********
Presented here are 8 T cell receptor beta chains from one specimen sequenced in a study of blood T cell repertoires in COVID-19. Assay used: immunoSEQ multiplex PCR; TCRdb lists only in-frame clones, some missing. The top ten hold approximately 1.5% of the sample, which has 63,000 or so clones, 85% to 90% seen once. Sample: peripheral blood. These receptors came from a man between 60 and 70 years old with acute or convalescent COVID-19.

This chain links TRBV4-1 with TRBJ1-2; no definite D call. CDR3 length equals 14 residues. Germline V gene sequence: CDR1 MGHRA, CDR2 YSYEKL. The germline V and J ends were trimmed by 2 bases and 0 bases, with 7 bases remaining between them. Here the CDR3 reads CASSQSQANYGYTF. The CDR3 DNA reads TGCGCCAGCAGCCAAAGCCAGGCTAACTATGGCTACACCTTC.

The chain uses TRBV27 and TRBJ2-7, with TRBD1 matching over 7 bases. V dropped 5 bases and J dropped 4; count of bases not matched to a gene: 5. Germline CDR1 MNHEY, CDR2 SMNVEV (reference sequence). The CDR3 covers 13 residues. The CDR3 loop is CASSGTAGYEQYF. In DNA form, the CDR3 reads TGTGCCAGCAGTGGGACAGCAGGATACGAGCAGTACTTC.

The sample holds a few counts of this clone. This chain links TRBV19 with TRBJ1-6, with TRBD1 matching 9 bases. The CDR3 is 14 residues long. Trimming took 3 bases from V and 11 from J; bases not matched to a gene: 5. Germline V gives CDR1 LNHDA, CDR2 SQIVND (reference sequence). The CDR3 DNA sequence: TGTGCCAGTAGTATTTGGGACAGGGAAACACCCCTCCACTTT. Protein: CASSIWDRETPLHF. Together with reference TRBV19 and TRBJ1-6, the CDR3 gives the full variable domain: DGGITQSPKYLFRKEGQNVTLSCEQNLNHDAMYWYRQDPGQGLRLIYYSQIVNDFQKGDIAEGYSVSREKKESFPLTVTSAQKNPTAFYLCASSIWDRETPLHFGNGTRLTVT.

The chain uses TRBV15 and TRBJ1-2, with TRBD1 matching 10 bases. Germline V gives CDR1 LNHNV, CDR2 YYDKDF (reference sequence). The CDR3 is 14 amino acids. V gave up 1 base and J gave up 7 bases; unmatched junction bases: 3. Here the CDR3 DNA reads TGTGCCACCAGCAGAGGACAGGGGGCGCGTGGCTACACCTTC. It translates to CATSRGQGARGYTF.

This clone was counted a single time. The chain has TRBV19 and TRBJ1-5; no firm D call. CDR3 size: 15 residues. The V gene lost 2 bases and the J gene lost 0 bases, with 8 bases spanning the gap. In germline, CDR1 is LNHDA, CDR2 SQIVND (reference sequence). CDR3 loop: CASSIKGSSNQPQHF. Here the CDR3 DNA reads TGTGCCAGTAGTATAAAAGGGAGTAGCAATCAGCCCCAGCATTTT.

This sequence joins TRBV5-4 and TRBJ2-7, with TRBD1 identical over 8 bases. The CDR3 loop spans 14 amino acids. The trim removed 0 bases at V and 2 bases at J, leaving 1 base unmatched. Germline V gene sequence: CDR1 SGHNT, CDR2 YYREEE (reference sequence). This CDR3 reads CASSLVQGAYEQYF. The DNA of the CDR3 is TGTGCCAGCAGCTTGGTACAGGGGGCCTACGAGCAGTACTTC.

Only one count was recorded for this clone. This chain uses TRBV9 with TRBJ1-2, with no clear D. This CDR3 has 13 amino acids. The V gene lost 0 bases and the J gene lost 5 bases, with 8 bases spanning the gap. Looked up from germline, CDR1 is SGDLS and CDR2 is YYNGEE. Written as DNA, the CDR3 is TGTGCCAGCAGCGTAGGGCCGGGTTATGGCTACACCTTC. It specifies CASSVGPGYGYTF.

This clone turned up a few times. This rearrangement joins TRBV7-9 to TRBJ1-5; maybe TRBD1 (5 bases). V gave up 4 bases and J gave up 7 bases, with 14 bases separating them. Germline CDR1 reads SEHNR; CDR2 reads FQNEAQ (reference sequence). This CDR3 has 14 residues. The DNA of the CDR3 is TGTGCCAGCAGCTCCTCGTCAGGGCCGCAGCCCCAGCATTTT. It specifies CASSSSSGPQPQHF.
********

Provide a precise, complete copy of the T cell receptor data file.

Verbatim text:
Presented here are 8 T cell receptor beta chains from one specimen sequenced in a study of blood T cell repertoires in COVID-19. Assay used: immunoSEQ multiplex PCR; TCRdb lists only in-frame clones, some missing. The top ten hold approximately 1.5% of the sample, which has 63,000 or so clones, 85% to 90% seen once. Sample: peripheral blood. These receptors came from a man between 60 and 70 years old with acute or convalescent COVID-19.

This chain links TRBV4-1 with TRBJ1-2; no definite D call. CDR3 length equals 14 residues. Germline V gene sequence: CDR1 MGHRA, CDR2 YSYEKL. The germline V and J ends were trimmed by 2 bases and 0 bases, with 7 bases remaining between them. Here the CDR3 reads CASSQSQANYGYTF. The CDR3 DNA reads TGCGCCAGCAGCCAAAGCCAGGCTAACTATGGCTACACCTTC.

The chain uses TRBV27 and TRBJ2-7, with TRBD1 matching over 7 bases. V dropped 5 bases and J dropped 4; count of bases not matched to a gene: 5. Germline CDR1 MNHEY, CDR2 SMNVEV (reference sequence). The CDR3 covers 13 residues. The CDR3 loop is CASSGTAGYEQYF. In DNA form, the CDR3 reads TGTGCCAGCAGTGGGACAGCAGGATACGAGCAGTACTTC.

The sample holds a few counts of this clone. This chain links TRBV19 with TRBJ1-6, with TRBD1 matching 9 bases. The CDR3 is 14 residues long. Trimming took 3 bases from V and 11 from J; bases not matched to a gene: 5. Germline V gives CDR1 LNHDA, CDR2 SQIVND (reference sequence). The CDR3 DNA sequence: TGTGCCAGTAGTATTTGGGACAGGGAAACACCCCTCCACTTT. Protein: CASSIWDRETPLHF. Together with reference TRBV19 and TRBJ1-6, the CDR3 gives the full variable domain: DGGITQSPKYLFRKEGQNVTLSCEQNLNHDAMYWYRQDPGQGLRLIYYSQIVNDFQKGDIAEGYSVSREKKESFPLTVTSAQKNPTAFYLCASSIWDRETPLHFGNGTRLTVT.

The chain uses TRBV15 and TRBJ1-2, with TRBD1 matching 10 bases. Germline V gives CDR1 LNHNV, CDR2 YYDKDF (reference sequence). The CDR3 is 14 amino acids. V gave up 1 base and J gave up 7 bases; unmatched junction bases: 3. Here the CDR3 DNA reads TGTGCCACCAGCAGAGGACAGGGGGCGCGTGGCTACACCTTC. It translates to CATSRGQGARGYTF.

This clone was counted a single time. The chain has TRBV19 and TRBJ1-5; no firm D call. CDR3 size: 15 residues. The V gene lost 2 bases and the J gene lost 0 bases, with 8 bases spanning the gap. In germline, CDR1 is LNHDA, CDR2 SQIVND (reference sequence). CDR3 loop: CASSIKGSSNQPQHF. Here the CDR3 DNA reads TGTGCCAGTAGTATAAAAGGGAGTAGCAATCAGCCCCAGCATTTT.

This sequence joins TRBV5-4 and TRBJ2-7, with TRBD1 identical over 8 bases. The CDR3 loop spans 14 amino acids. The trim removed 0 bases at V and 2 bases at J, leaving 1 base unmatched. Germline V gene sequence: CDR1 SGHNT, CDR2 YYREEE (reference sequence). This CDR3 reads CASSLVQGAYEQYF. The DNA of the CDR3 is TGTGCCAGCAGCTTGGTACAGGGGGCCTACGAGCAGTACTTC.

Only one count was recorded for this clone. This chain uses TRBV9 with TRBJ1-2, with no clear D. This CDR3 has 13 amino acids. The V gene lost 0 bases and the J gene lost 5 bases, with 8 bases spanning the gap. Looked up from germline, CDR1 is SGDLS and CDR2 is YYNGEE. Written as DNA, the CDR3 is TGTGCCAGCAGCGTAGGGCCGGGTTATGGCTACACCTTC. It specifies CASSVGPGYGYTF.

This clone turned up a few times. This rearrangement joins TRBV7-9 to TRBJ1-5; maybe TRBD1 (5 bases). V gave up 4 bases and J gave up 7 bases, with 14 bases separating them. Germline CDR1 reads SEHNR; CDR2 reads FQNEAQ (reference sequence). This CDR3 has 14 residues. The DNA of the CDR3 is TGTGCCAGCAGCTCCTCGTCAGGGCCGCAGCCCCAGCATTTT. It specifies CASSSSSGPQPQHF.